I was disappointed at the poor performance of my last attempt at string matching in Haskell, so I decided to rewrite it using the high-performance
Data.Array data structures. This makes the semantics a lot closer to an imperative C implementation. The result isn’t so elegant, but it is predictable due to guarantees on the asymptotic performance of the array and map functions. It’s also fast.
This highlights one of the big problems in writing fast Haskell: the elegant, recursive, list-based style you learnt is unpredictable in terms of time complexity. You know not to use
++ where cons would do, and more generally aim for tail recursion; but when you need to decide what should be boxed/unboxed/strict/lazy it’s very frustrating. Without being very familiar with what reduction strategy the compiler used, it was unclear what was actually going on with my previous code until I pulled out the profiler.
My approach constructs a trie as before, this time using a
Data.Map instead of partial application for the goto function. There’s quite an ugly fold here to make sure all the nodes get labeled with ids (which are essentially just pointers for when the trie gets flattened into a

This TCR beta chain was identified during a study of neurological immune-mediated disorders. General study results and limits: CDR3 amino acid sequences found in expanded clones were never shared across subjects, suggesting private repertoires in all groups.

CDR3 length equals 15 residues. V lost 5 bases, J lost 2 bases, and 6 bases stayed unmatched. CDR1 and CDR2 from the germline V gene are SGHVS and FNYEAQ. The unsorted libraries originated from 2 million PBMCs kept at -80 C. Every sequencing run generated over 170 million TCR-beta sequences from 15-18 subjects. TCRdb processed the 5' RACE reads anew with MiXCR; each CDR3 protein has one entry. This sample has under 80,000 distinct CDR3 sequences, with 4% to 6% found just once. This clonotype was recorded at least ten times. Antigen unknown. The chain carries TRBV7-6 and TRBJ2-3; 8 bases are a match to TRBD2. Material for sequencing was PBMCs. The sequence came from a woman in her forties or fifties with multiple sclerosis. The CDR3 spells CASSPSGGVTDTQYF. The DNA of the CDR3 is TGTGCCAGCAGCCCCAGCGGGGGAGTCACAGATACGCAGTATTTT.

mkTrie :: Int -> String -> [String] -> Trie -> Trie mkTrie i prefix xs f = case (null prefix, null (head xs)) of (True, _) -> Root (nextid bs) (Map.fromList bs) (_, True) -> Output (if null bs then i else nextid bs) branches f prefix (_, False) -> Trie (nextid bs) branches f where nextf = if null prefix then const else failTo nextid = (+) 1 . nodeid . snd . head -- q maps groups to an assoc list assigning postordered ids q  (c, ys) = (c, (mkTrie i (c:prefix) ys (nextf f c))) :  q ts (c, ys) = (c, (mkTrie (nextid ts) (c:prefix) ys (nextf f c))) : ts branches = Map.fromList bs bs = (foldl q  . map (liftM2 (,) (head . head) (map tail)) . groupBy ((. head) . (==) . head) . filter (not.null)) xs
Check out the full AhoCorasick module.